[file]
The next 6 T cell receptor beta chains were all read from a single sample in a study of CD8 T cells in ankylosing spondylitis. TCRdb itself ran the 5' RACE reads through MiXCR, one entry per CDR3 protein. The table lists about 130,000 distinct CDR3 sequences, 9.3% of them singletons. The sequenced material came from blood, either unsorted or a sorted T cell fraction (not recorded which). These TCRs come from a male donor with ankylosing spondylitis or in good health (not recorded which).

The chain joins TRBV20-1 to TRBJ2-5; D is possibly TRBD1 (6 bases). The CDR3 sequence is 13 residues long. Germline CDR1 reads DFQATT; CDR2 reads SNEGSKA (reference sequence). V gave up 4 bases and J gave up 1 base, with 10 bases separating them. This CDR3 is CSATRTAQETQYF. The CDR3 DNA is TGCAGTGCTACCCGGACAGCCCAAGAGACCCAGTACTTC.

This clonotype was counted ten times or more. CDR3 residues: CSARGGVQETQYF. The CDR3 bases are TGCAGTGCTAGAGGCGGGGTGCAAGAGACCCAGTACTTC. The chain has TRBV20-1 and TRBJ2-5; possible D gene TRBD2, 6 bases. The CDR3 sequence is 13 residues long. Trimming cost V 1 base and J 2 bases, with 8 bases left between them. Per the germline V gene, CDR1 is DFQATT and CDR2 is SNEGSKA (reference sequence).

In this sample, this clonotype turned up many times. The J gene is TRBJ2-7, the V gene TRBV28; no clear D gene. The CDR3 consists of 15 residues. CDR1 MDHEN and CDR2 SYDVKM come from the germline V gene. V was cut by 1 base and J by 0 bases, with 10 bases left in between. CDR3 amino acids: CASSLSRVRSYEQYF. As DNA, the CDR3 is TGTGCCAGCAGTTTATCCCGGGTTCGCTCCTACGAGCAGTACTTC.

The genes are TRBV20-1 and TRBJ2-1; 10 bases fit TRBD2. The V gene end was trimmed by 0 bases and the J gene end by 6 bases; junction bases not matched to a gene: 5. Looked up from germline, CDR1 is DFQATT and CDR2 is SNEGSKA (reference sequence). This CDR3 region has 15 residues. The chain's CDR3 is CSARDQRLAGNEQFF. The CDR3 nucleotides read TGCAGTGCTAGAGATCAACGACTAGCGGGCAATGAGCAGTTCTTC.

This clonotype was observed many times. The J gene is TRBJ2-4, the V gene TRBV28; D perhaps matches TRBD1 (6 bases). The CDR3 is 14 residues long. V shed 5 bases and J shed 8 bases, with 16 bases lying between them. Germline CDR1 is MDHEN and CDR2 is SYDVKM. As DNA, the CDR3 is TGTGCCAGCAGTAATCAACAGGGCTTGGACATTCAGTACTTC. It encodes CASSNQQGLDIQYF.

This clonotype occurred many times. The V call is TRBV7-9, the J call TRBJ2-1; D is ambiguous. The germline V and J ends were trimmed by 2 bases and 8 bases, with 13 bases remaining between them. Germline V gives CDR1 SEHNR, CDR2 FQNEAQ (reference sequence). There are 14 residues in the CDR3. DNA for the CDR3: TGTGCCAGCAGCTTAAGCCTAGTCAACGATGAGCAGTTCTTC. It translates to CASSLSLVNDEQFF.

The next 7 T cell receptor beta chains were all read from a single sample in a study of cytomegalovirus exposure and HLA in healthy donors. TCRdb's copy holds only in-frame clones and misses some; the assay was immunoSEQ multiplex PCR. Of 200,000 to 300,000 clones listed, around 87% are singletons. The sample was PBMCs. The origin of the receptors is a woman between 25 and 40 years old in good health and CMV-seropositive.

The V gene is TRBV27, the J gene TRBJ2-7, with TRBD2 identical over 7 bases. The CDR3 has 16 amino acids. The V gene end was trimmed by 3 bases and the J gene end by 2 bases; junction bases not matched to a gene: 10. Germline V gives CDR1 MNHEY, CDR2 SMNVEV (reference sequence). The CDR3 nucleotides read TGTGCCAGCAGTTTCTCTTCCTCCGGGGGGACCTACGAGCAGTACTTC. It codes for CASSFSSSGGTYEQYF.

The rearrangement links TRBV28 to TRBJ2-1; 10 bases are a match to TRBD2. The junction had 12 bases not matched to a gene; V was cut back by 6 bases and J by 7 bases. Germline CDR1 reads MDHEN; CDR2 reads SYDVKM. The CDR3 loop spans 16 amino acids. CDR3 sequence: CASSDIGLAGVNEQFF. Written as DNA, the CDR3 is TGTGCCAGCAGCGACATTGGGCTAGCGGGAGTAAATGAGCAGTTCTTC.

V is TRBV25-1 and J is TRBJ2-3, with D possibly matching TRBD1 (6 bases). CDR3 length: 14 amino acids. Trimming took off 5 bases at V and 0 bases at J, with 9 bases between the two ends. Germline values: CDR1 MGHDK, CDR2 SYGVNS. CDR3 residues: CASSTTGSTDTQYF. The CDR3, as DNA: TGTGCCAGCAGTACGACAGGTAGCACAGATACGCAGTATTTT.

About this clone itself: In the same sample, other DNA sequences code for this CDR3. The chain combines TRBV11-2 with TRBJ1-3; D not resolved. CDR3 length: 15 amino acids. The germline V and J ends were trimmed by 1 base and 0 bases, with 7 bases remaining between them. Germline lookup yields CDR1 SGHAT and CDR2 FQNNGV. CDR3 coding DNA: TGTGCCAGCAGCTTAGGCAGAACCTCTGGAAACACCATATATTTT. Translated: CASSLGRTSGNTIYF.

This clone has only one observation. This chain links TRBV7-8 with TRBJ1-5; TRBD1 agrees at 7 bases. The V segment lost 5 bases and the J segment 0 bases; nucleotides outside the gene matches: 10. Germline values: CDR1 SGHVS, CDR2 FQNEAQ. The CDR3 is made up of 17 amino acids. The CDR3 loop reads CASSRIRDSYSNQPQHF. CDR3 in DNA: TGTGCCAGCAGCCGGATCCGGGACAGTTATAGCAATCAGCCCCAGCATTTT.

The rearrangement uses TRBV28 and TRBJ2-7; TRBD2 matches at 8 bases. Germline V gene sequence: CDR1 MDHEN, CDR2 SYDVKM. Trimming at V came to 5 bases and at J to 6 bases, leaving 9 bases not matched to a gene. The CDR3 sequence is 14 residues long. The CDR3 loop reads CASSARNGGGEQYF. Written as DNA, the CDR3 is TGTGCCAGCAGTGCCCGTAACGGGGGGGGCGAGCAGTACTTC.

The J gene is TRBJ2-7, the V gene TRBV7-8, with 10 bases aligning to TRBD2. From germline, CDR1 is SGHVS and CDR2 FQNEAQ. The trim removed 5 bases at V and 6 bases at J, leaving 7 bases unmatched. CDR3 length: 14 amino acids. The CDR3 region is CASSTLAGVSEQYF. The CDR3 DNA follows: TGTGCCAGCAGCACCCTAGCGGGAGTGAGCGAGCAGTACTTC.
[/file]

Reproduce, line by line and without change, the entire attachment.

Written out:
The next 6 T cell receptor beta chains were all read from a single sample in a study of CD8 T cells in ankylosing spondylitis. TCRdb itself ran the 5' RACE reads through MiXCR, one entry per CDR3 protein. The table lists about 130,000 distinct CDR3 sequences, 9.3% of them singletons. The sequenced material came from blood, either unsorted or a sorted T cell fraction (not recorded which). These TCRs come from a male donor with ankylosing spondylitis or in good health (not recorded which).

The chain joins TRBV20-1 to TRBJ2-5; D is possibly TRBD1 (6 bases). The CDR3 sequence is 13 residues long. Germline CDR1 reads DFQATT; CDR2 reads SNEGSKA (reference sequence). V gave up 4 bases and J gave up 1 base, with 10 bases separating them. This CDR3 is CSATRTAQETQYF. The CDR3 DNA is TGCAGTGCTACCCGGACAGCCCAAGAGACCCAGTACTTC.

This clonotype was counted ten times or more. CDR3 residues: CSARGGVQETQYF. The CDR3 bases are TGCAGTGCTAGAGGCGGGGTGCAAGAGACCCAGTACTTC. The chain has TRBV20-1 and TRBJ2-5; possible D gene TRBD2, 6 bases. The CDR3 sequence is 13 residues long. Trimming cost V 1 base and J 2 bases, with 8 bases left between them. Per the germline V gene, CDR1 is DFQATT and CDR2 is SNEGSKA (reference sequence).

In this sample, this clonotype turned up many times. The J gene is TRBJ2-7, the V gene TRBV28; no clear D gene. The CDR3 consists of 15 residues. CDR1 MDHEN and CDR2 SYDVKM come from the germline V gene. V was cut by 1 base and J by 0 bases, with 10 bases left in between. CDR3 amino acids: CASSLSRVRSYEQYF. As DNA, the CDR3 is TGTGCCAGCAGTTTATCCCGGGTTCGCTCCTACGAGCAGTACTTC.

The genes are TRBV20-1 and TRBJ2-1; 10 bases fit TRBD2. The V gene end was trimmed by 0 bases and the J gene end by 6 bases; junction bases not matched to a gene: 5. Looked up from germline, CDR1 is DFQATT and CDR2 is SNEGSKA (reference sequence). This CDR3 region has 15 residues. The chain's CDR3 is CSARDQRLAGNEQFF. The CDR3 nucleotides read TGCAGTGCTAGAGATCAACGACTAGCGGGCAATGAGCAGTTCTTC.

This clonotype was observed many times. The J gene is TRBJ2-4, the V gene TRBV28; D perhaps matches TRBD1 (6 bases). The CDR3 is 14 residues long. V shed 5 bases and J shed 8 bases, with 16 bases lying between them. Germline CDR1 is MDHEN and CDR2 is SYDVKM. As DNA, the CDR3 is TGTGCCAGCAGTAATCAACAGGGCTTGGACATTCAGTACTTC. It encodes CASSNQQGLDIQYF.

This clonotype occurred many times. The V call is TRBV7-9, the J call TRBJ2-1; D is ambiguous. The germline V and J ends were trimmed by 2 bases and 8 bases, with 13 bases remaining between them. Germline V gives CDR1 SEHNR, CDR2 FQNEAQ (reference sequence). There are 14 residues in the CDR3. DNA for the CDR3: TGTGCCAGCAGCTTAAGCCTAGTCAACGATGAGCAGTTCTTC. It translates to CASSLSLVNDEQFF.

The next 7 T cell receptor beta chains were all read from a single sample in a study of cytomegalovirus exposure and HLA in healthy donors. TCRdb's copy holds only in-frame clones and misses some; the assay was immunoSEQ multiplex PCR. Of 200,000 to 300,000 clones listed, around 87% are singletons. The sample was PBMCs. The origin of the receptors is a woman between 25 and 40 years old in good health and CMV-seropositive.

The V gene is TRBV27, the J gene TRBJ2-7, with TRBD2 identical over 7 bases. The CDR3 has 16 amino acids. The V gene end was trimmed by 3 bases and the J gene end by 2 bases; junction bases not matched to a gene: 10. Germline V gives CDR1 MNHEY, CDR2 SMNVEV (reference sequence). The CDR3 nucleotides read TGTGCCAGCAGTTTCTCTTCCTCCGGGGGGACCTACGAGCAGTACTTC. It codes for CASSFSSSGGTYEQYF.

The rearrangement links TRBV28 to TRBJ2-1; 10 bases are a match to TRBD2. The junction had 12 bases not matched to a gene; V was cut back by 6 bases and J by 7 bases. Germline CDR1 reads MDHEN; CDR2 reads SYDVKM. The CDR3 loop spans 16 amino acids. CDR3 sequence: CASSDIGLAGVNEQFF. Written as DNA, the CDR3 is TGTGCCAGCAGCGACATTGGGCTAGCGGGAGTAAATGAGCAGTTCTTC.

V is TRBV25-1 and J is TRBJ2-3, with D possibly matching TRBD1 (6 bases). CDR3 length: 14 amino acids. Trimming took off 5 bases at V and 0 bases at J, with 9 bases between the two ends. Germline values: CDR1 MGHDK, CDR2 SYGVNS. CDR3 residues: CASSTTGSTDTQYF. The CDR3, as DNA: TGTGCCAGCAGTACGACAGGTAGCACAGATACGCAGTATTTT.

About this clone itself: In the same sample, other DNA sequences code for this CDR3. The chain combines TRBV11-2 with TRBJ1-3; D not resolved. CDR3 length: 15 amino acids. The germline V and J ends were trimmed by 1 base and 0 bases, with 7 bases remaining between them. Germline lookup yields CDR1 SGHAT and CDR2 FQNNGV. CDR3 coding DNA: TGTGCCAGCAGCTTAGGCAGAACCTCTGGAAACACCATATATTTT. Translated: CASSLGRTSGNTIYF.

This clone has only one observation. This chain links TRBV7-8 with TRBJ1-5; TRBD1 agrees at 7 bases. The V segment lost 5 bases and the J segment 0 bases; nucleotides outside the gene matches: 10. Germline values: CDR1 SGHVS, CDR2 FQNEAQ. The CDR3 is made up of 17 amino acids. The CDR3 loop reads CASSRIRDSYSNQPQHF. CDR3 in DNA: TGTGCCAGCAGCCGGATCCGGGACAGTTATAGCAATCAGCCCCAGCATTTT.

The rearrangement uses TRBV28 and TRBJ2-7; TRBD2 matches at 8 bases. Germline V gene sequence: CDR1 MDHEN, CDR2 SYDVKM. Trimming at V came to 5 bases and at J to 6 bases, leaving 9 bases not matched to a gene. The CDR3 sequence is 14 residues long. The CDR3 loop reads CASSARNGGGEQYF. Written as DNA, the CDR3 is TGTGCCAGCAGTGCCCGTAACGGGGGGGGCGAGCAGTACTTC.

The J gene is TRBJ2-7, the V gene TRBV7-8, with 10 bases aligning to TRBD2. From germline, CDR1 is SGHVS and CDR2 FQNEAQ. The trim removed 5 bases at V and 6 bases at J, leaving 7 bases unmatched. CDR3 length: 14 amino acids. The CDR3 region is CASSTLAGVSEQYF. The CDR3 DNA follows: TGTGCCAGCAGCACCCTAGCGGGAGTGAGCGAGCAGTACTTC.